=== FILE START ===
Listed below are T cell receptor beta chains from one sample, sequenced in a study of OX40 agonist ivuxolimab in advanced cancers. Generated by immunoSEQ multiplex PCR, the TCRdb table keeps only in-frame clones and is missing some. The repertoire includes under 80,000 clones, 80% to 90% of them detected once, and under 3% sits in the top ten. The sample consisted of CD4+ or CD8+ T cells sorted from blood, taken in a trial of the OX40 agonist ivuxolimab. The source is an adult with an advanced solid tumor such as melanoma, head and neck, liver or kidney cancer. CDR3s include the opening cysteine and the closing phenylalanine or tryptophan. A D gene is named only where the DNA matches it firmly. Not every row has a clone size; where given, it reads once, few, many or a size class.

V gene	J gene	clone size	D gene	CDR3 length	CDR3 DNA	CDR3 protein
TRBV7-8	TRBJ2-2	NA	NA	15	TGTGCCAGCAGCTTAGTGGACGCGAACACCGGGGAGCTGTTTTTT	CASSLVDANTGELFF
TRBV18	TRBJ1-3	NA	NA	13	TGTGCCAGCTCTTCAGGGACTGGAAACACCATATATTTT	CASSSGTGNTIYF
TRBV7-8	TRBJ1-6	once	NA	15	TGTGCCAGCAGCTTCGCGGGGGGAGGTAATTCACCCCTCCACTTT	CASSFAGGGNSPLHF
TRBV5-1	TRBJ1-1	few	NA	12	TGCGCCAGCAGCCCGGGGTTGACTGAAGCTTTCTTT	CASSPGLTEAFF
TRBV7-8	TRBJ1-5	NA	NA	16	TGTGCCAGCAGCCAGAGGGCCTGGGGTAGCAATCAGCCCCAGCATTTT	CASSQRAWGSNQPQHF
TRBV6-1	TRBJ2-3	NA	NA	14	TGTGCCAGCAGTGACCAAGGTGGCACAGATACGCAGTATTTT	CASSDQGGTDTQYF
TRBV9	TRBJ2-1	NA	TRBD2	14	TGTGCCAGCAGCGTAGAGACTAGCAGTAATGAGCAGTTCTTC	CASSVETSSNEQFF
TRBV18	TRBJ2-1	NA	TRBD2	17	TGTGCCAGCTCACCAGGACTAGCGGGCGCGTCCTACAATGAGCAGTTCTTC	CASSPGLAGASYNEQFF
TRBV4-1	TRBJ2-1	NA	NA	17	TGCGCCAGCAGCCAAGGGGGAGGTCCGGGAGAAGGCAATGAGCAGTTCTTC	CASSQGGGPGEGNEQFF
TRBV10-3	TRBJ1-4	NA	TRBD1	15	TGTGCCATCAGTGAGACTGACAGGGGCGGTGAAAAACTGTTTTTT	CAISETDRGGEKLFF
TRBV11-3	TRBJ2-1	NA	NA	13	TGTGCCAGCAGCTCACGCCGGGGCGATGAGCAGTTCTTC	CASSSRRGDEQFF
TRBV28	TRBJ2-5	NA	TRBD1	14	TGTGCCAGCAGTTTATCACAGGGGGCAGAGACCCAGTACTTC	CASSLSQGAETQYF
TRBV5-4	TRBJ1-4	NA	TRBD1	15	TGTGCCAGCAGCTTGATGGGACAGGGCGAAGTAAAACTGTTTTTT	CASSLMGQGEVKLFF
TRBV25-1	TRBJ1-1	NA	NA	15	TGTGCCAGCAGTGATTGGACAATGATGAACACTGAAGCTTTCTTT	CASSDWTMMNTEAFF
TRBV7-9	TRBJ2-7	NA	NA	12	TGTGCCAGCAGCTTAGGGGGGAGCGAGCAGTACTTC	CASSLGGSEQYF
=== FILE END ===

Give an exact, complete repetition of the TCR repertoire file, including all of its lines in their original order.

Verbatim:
Listed below are T cell receptor beta chains from one sample, sequenced in a study of OX40 agonist ivuxolimab in advanced cancers. Generated by immunoSEQ multiplex PCR, the TCRdb table keeps only in-frame clones and is missing some. The repertoire includes under 80,000 clones, 80% to 90% of them detected once, and under 3% sits in the top ten. The sample consisted of CD4+ or CD8+ T cells sorted from blood, taken in a trial of the OX40 agonist ivuxolimab. The source is an adult with an advanced solid tumor such as melanoma, head and neck, liver or kidney cancer. CDR3s include the opening cysteine and the closing phenylalanine or tryptophan. A D gene is named only where the DNA matches it firmly. Not every row has a clone size; where given, it reads once, few, many or a size class.

V gene	J gene	clone size	D gene	CDR3 length	CDR3 DNA	CDR3 protein
TRBV7-8	TRBJ2-2	NA	NA	15	TGTGCCAGCAGCTTAGTGGACGCGAACACCGGGGAGCTGTTTTTT	CASSLVDANTGELFF
TRBV18	TRBJ1-3	NA	NA	13	TGTGCCAGCTCTTCAGGGACTGGAAACACCATATATTTT	CASSSGTGNTIYF
TRBV7-8	TRBJ1-6	once	NA	15	TGTGCCAGCAGCTTCGCGGGGGGAGGTAATTCACCCCTCCACTTT	CASSFAGGGNSPLHF
TRBV5-1	TRBJ1-1	few	NA	12	TGCGCCAGCAGCCCGGGGTTGACTGAAGCTTTCTTT	CASSPGLTEAFF
TRBV7-8	TRBJ1-5	NA	NA	16	TGTGCCAGCAGCCAGAGGGCCTGGGGTAGCAATCAGCCCCAGCATTTT	CASSQRAWGSNQPQHF
TRBV6-1	TRBJ2-3	NA	NA	14	TGTGCCAGCAGTGACCAAGGTGGCACAGATACGCAGTATTTT	CASSDQGGTDTQYF
TRBV9	TRBJ2-1	NA	TRBD2	14	TGTGCCAGCAGCGTAGAGACTAGCAGTAATGAGCAGTTCTTC	CASSVETSSNEQFF
TRBV18	TRBJ2-1	NA	TRBD2	17	TGTGCCAGCTCACCAGGACTAGCGGGCGCGTCCTACAATGAGCAGTTCTTC	CASSPGLAGASYNEQFF
TRBV4-1	TRBJ2-1	NA	NA	17	TGCGCCAGCAGCCAAGGGGGAGGTCCGGGAGAAGGCAATGAGCAGTTCTTC	CASSQGGGPGEGNEQFF
TRBV10-3	TRBJ1-4	NA	TRBD1	15	TGTGCCATCAGTGAGACTGACAGGGGCGGTGAAAAACTGTTTTTT	CAISETDRGGEKLFF
TRBV11-3	TRBJ2-1	NA	NA	13	TGTGCCAGCAGCTCACGCCGGGGCGATGAGCAGTTCTTC	CASSSRRGDEQFF
TRBV28	TRBJ2-5	NA	TRBD1	14	TGTGCCAGCAGTTTATCACAGGGGGCAGAGACCCAGTACTTC	CASSLSQGAETQYF
TRBV5-4	TRBJ1-4	NA	TRBD1	15	TGTGCCAGCAGCTTGATGGGACAGGGCGAAGTAAAACTGTTTTTT	CASSLMGQGEVKLFF
TRBV25-1	TRBJ1-1	NA	NA	15	TGTGCCAGCAGTGATTGGACAATGATGAACACTGAAGCTTTCTTT	CASSDWTMMNTEAFF
TRBV7-9	TRBJ2-7	NA	NA	12	TGTGCCAGCAGCTTAGGGGGGAGCGAGCAGTACTTC	CASSLGGSEQYF